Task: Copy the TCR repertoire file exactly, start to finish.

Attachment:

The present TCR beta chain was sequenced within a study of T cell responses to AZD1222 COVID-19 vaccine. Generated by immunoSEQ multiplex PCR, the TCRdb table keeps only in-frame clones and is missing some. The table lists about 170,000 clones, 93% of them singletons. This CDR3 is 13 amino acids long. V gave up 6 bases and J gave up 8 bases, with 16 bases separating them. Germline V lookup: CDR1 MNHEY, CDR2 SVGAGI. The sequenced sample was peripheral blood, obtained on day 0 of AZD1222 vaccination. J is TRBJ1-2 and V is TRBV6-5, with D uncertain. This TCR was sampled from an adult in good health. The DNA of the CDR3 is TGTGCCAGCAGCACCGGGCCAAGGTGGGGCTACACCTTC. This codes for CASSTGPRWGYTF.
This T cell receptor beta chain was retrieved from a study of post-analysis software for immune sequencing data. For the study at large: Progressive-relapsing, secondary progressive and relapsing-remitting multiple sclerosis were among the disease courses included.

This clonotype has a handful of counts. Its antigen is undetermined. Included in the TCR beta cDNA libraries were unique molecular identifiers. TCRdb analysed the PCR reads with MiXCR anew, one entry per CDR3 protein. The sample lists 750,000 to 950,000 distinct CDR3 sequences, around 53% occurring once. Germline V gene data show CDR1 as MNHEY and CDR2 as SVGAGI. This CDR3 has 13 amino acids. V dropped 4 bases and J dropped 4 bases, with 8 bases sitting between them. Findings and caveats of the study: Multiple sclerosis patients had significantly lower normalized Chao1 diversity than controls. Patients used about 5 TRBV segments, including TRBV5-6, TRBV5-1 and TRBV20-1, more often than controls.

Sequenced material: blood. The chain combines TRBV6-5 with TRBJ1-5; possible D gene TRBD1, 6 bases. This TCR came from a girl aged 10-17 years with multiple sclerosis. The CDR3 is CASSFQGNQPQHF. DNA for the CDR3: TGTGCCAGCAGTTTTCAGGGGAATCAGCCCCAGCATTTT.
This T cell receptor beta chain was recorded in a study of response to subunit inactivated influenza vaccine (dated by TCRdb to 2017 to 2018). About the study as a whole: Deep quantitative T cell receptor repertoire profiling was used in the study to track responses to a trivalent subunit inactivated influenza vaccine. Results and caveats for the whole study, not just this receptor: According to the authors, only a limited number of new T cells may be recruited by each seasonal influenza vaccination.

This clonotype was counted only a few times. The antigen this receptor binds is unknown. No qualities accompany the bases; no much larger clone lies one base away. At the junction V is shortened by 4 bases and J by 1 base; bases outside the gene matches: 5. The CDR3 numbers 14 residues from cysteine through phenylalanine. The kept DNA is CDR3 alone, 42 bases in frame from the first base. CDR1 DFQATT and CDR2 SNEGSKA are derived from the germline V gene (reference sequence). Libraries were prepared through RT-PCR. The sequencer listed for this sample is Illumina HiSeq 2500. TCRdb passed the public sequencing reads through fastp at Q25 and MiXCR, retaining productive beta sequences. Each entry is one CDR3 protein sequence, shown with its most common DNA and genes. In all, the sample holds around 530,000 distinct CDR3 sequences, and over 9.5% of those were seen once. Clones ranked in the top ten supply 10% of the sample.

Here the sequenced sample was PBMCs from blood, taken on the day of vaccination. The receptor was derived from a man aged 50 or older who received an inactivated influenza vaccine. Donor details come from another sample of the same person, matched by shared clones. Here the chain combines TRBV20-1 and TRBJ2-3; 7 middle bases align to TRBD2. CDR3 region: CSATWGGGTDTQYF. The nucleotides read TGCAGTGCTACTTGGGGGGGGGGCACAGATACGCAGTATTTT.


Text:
The present TCR beta chain was sequenced within a study of T cell responses to AZD1222 COVID-19 vaccine. Generated by immunoSEQ multiplex PCR, the TCRdb table keeps only in-frame clones and is missing some. The table lists about 170,000 clones, 93% of them singletons. This CDR3 is 13 amino acids long. V gave up 6 bases and J gave up 8 bases, with 16 bases separating them. Germline V lookup: CDR1 MNHEY, CDR2 SVGAGI. The sequenced sample was peripheral blood, obtained on day 0 of AZD1222 vaccination. J is TRBJ1-2 and V is TRBV6-5, with D uncertain. This TCR was sampled from an adult in good health. The DNA of the CDR3 is TGTGCCAGCAGCACCGGGCCAAGGTGGGGCTACACCTTC. This codes for CASSTGPRWGYTF.
This T cell receptor beta chain was retrieved from a study of post-analysis software for immune sequencing data. For the study at large: Progressive-relapsing, secondary progressive and relapsing-remitting multiple sclerosis were among the disease courses included.

This clonotype has a handful of counts. Its antigen is undetermined. Included in the TCR beta cDNA libraries were unique molecular identifiers. TCRdb analysed the PCR reads with MiXCR anew, one entry per CDR3 protein. The sample lists 750,000 to 950,000 distinct CDR3 sequences, around 53% occurring once. Germline V gene data show CDR1 as MNHEY and CDR2 as SVGAGI. This CDR3 has 13 amino acids. V dropped 4 bases and J dropped 4 bases, with 8 bases sitting between them. Findings and caveats of the study: Multiple sclerosis patients had significantly lower normalized Chao1 diversity than controls. Patients used about 5 TRBV segments, including TRBV5-6, TRBV5-1 and TRBV20-1, more often than controls.

Sequenced material: blood. The chain combines TRBV6-5 with TRBJ1-5; possible D gene TRBD1, 6 bases. This TCR came from a girl aged 10-17 years with multiple sclerosis. The CDR3 is CASSFQGNQPQHF. DNA for the CDR3: TGTGCCAGCAGTTTTCAGGGGAATCAGCCCCAGCATTTT.
This T cell receptor beta chain was recorded in a study of response to subunit inactivated influenza vaccine (dated by TCRdb to 2017 to 2018). About the study as a whole: Deep quantitative T cell receptor repertoire profiling was used in the study to track responses to a trivalent subunit inactivated influenza vaccine. Results and caveats for the whole study, not just this receptor: According to the authors, only a limited number of new T cells may be recruited by each seasonal influenza vaccination.

This clonotype was counted only a few times. The antigen this receptor binds is unknown. No qualities accompany the bases; no much larger clone lies one base away. At the junction V is shortened by 4 bases and J by 1 base; bases outside the gene matches: 5. The CDR3 numbers 14 residues from cysteine through phenylalanine. The kept DNA is CDR3 alone, 42 bases in frame from the first base. CDR1 DFQATT and CDR2 SNEGSKA are derived from the germline V gene (reference sequence). Libraries were prepared through RT-PCR. The sequencer listed for this sample is Illumina HiSeq 2500. TCRdb passed the public sequencing reads through fastp at Q25 and MiXCR, retaining productive beta sequences. Each entry is one CDR3 protein sequence, shown with its most common DNA and genes. In all, the sample holds around 530,000 distinct CDR3 sequences, and over 9.5% of those were seen once. Clones ranked in the top ten supply 10% of the sample.

Here the sequenced sample was PBMCs from blood, taken on the day of vaccination. The receptor was derived from a man aged 50 or older who received an inactivated influenza vaccine. Donor details come from another sample of the same person, matched by shared clones. Here the chain combines TRBV20-1 and TRBJ2-3; 7 middle bases align to TRBD2. CDR3 region: CSATWGGGTDTQYF. The nucleotides read TGCAGTGCTACTTGGGGGGGGGGCACAGATACGCAGTATTTT.